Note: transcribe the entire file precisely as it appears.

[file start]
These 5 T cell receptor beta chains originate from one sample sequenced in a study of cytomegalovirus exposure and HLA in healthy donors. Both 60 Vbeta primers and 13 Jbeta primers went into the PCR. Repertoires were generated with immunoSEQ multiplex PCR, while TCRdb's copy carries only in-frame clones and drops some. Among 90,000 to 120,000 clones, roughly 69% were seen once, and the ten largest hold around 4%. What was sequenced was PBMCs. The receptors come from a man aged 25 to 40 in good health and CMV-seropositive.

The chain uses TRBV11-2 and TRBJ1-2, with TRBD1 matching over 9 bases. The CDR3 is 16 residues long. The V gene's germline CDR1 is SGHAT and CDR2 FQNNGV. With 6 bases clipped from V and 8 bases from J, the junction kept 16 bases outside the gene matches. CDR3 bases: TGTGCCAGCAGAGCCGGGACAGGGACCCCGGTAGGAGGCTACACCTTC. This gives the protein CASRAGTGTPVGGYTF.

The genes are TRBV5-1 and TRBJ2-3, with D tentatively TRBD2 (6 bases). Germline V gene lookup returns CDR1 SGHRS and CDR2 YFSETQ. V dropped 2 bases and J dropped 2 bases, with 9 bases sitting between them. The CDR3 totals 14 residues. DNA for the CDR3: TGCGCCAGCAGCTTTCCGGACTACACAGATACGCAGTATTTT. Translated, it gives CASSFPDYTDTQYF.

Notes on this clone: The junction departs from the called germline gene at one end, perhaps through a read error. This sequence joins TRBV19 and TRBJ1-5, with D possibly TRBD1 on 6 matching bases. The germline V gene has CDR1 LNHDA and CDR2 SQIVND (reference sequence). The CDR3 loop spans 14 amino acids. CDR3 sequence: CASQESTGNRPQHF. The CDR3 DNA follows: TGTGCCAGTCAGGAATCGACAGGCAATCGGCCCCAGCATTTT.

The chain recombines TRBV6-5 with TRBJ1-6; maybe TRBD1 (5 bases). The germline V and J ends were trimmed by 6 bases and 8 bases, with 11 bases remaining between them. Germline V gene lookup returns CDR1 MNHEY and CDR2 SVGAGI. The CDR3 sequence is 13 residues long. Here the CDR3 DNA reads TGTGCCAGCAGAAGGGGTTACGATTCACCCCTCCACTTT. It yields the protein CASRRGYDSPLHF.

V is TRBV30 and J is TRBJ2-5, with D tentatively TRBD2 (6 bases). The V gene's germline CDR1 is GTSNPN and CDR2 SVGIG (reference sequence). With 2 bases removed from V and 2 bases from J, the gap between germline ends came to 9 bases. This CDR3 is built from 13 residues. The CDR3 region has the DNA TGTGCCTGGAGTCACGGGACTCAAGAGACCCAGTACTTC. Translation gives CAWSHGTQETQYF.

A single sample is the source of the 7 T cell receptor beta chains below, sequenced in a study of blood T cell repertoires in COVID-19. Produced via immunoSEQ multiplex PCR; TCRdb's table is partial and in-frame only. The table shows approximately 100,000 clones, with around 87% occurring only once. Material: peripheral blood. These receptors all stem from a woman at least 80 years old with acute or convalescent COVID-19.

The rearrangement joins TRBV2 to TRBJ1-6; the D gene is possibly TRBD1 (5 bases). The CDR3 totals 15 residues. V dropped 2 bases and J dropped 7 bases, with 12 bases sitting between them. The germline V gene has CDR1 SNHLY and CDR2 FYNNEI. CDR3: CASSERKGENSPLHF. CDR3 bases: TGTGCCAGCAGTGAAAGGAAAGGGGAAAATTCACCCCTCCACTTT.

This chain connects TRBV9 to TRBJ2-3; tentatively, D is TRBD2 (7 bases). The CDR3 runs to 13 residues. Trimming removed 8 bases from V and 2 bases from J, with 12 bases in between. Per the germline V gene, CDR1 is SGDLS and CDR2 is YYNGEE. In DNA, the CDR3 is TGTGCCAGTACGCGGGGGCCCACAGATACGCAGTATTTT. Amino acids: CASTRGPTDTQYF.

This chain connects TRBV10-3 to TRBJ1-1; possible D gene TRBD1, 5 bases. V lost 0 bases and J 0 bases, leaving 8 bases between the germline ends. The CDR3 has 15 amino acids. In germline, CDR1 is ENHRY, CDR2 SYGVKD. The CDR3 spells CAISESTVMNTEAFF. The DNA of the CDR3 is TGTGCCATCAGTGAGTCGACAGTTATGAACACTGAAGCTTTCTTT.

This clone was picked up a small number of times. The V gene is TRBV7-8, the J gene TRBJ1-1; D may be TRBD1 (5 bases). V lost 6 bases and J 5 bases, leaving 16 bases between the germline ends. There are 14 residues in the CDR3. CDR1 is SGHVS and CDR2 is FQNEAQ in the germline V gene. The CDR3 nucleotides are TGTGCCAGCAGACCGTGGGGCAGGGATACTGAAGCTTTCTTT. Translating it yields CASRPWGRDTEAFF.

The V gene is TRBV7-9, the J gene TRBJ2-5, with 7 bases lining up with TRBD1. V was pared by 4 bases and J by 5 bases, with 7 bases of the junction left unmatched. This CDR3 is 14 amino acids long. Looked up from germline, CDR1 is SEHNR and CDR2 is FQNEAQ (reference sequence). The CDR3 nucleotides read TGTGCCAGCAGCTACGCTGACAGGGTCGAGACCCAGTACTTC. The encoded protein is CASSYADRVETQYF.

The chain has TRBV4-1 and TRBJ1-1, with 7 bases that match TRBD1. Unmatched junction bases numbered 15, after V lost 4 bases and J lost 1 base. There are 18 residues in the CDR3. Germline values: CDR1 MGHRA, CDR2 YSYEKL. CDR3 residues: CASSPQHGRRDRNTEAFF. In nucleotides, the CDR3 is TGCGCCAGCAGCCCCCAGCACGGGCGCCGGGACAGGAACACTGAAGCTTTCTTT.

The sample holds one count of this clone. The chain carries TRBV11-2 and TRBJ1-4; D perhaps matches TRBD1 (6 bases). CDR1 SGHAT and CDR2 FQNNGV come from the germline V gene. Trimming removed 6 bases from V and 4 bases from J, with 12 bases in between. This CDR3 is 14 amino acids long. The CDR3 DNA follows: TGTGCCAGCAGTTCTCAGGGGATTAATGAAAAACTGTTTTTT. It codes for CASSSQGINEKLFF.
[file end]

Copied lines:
These 5 T cell receptor beta chains originate from one sample sequenced in a study of cytomegalovirus exposure and HLA in healthy donors. Both 60 Vbeta primers and 13 Jbeta primers went into the PCR. Repertoires were generated with immunoSEQ multiplex PCR, while TCRdb's copy carries only in-frame clones and drops some. Among 90,000 to 120,000 clones, roughly 69% were seen once, and the ten largest hold around 4%. What was sequenced was PBMCs. The receptors come from a man aged 25 to 40 in good health and CMV-seropositive.

The chain uses TRBV11-2 and TRBJ1-2, with TRBD1 matching over 9 bases. The CDR3 is 16 residues long. The V gene's germline CDR1 is SGHAT and CDR2 FQNNGV. With 6 bases clipped from V and 8 bases from J, the junction kept 16 bases outside the gene matches. CDR3 bases: TGTGCCAGCAGAGCCGGGACAGGGACCCCGGTAGGAGGCTACACCTTC. This gives the protein CASRAGTGTPVGGYTF.

The genes are TRBV5-1 and TRBJ2-3, with D tentatively TRBD2 (6 bases). Germline V gene lookup returns CDR1 SGHRS and CDR2 YFSETQ. V dropped 2 bases and J dropped 2 bases, with 9 bases sitting between them. The CDR3 totals 14 residues. DNA for the CDR3: TGCGCCAGCAGCTTTCCGGACTACACAGATACGCAGTATTTT. Translated, it gives CASSFPDYTDTQYF.

Notes on this clone: The junction departs from the called germline gene at one end, perhaps through a read error. This sequence joins TRBV19 and TRBJ1-5, with D possibly TRBD1 on 6 matching bases. The germline V gene has CDR1 LNHDA and CDR2 SQIVND (reference sequence). The CDR3 loop spans 14 amino acids. CDR3 sequence: CASQESTGNRPQHF. The CDR3 DNA follows: TGTGCCAGTCAGGAATCGACAGGCAATCGGCCCCAGCATTTT.

The chain recombines TRBV6-5 with TRBJ1-6; maybe TRBD1 (5 bases). The germline V and J ends were trimmed by 6 bases and 8 bases, with 11 bases remaining between them. Germline V gene lookup returns CDR1 MNHEY and CDR2 SVGAGI. The CDR3 sequence is 13 residues long. Here the CDR3 DNA reads TGTGCCAGCAGAAGGGGTTACGATTCACCCCTCCACTTT. It yields the protein CASRRGYDSPLHF.

V is TRBV30 and J is TRBJ2-5, with D tentatively TRBD2 (6 bases). The V gene's germline CDR1 is GTSNPN and CDR2 SVGIG (reference sequence). With 2 bases removed from V and 2 bases from J, the gap between germline ends came to 9 bases. This CDR3 is built from 13 residues. The CDR3 region has the DNA TGTGCCTGGAGTCACGGGACTCAAGAGACCCAGTACTTC. Translation gives CAWSHGTQETQYF.

A single sample is the source of the 7 T cell receptor beta chains below, sequenced in a study of blood T cell repertoires in COVID-19. Produced via immunoSEQ multiplex PCR; TCRdb's table is partial and in-frame only. The table shows approximately 100,000 clones, with around 87% occurring only once. Material: peripheral blood. These receptors all stem from a woman at least 80 years old with acute or convalescent COVID-19.

The rearrangement joins TRBV2 to TRBJ1-6; the D gene is possibly TRBD1 (5 bases). The CDR3 totals 15 residues. V dropped 2 bases and J dropped 7 bases, with 12 bases sitting between them. The germline V gene has CDR1 SNHLY and CDR2 FYNNEI. CDR3: CASSERKGENSPLHF. CDR3 bases: TGTGCCAGCAGTGAAAGGAAAGGGGAAAATTCACCCCTCCACTTT.

This chain connects TRBV9 to TRBJ2-3; tentatively, D is TRBD2 (7 bases). The CDR3 runs to 13 residues. Trimming removed 8 bases from V and 2 bases from J, with 12 bases in between. Per the germline V gene, CDR1 is SGDLS and CDR2 is YYNGEE. In DNA, the CDR3 is TGTGCCAGTACGCGGGGGCCCACAGATACGCAGTATTTT. Amino acids: CASTRGPTDTQYF.

This chain connects TRBV10-3 to TRBJ1-1; possible D gene TRBD1, 5 bases. V lost 0 bases and J 0 bases, leaving 8 bases between the germline ends. The CDR3 has 15 amino acids. In germline, CDR1 is ENHRY, CDR2 SYGVKD. The CDR3 spells CAISESTVMNTEAFF. The DNA of the CDR3 is TGTGCCATCAGTGAGTCGACAGTTATGAACACTGAAGCTTTCTTT.

This clone was picked up a small number of times. The V gene is TRBV7-8, the J gene TRBJ1-1; D may be TRBD1 (5 bases). V lost 6 bases and J 5 bases, leaving 16 bases between the germline ends. There are 14 residues in the CDR3. CDR1 is SGHVS and CDR2 is FQNEAQ in the germline V gene. The CDR3 nucleotides are TGTGCCAGCAGACCGTGGGGCAGGGATACTGAAGCTTTCTTT. Translating it yields CASRPWGRDTEAFF.

The V gene is TRBV7-9, the J gene TRBJ2-5, with 7 bases lining up with TRBD1. V was pared by 4 bases and J by 5 bases, with 7 bases of the junction left unmatched. This CDR3 is 14 amino acids long. Looked up from germline, CDR1 is SEHNR and CDR2 is FQNEAQ (reference sequence). The CDR3 nucleotides read TGTGCCAGCAGCTACGCTGACAGGGTCGAGACCCAGTACTTC. The encoded protein is CASSYADRVETQYF.

The chain has TRBV4-1 and TRBJ1-1, with 7 bases that match TRBD1. Unmatched junction bases numbered 15, after V lost 4 bases and J lost 1 base. There are 18 residues in the CDR3. Germline values: CDR1 MGHRA, CDR2 YSYEKL. CDR3 residues: CASSPQHGRRDRNTEAFF. In nucleotides, the CDR3 is TGCGCCAGCAGCCCCCAGCACGGGCGCCGGGACAGGAACACTGAAGCTTTCTTT.

The sample holds one count of this clone. The chain carries TRBV11-2 and TRBJ1-4; D perhaps matches TRBD1 (6 bases). CDR1 SGHAT and CDR2 FQNNGV come from the germline V gene. Trimming removed 6 bases from V and 4 bases from J, with 12 bases in between. This CDR3 is 14 amino acids long. The CDR3 DNA follows: TGTGCCAGCAGTTCTCAGGGGATTAATGAAAAACTGTTTTTT. It codes for CASSSQGINEKLFF.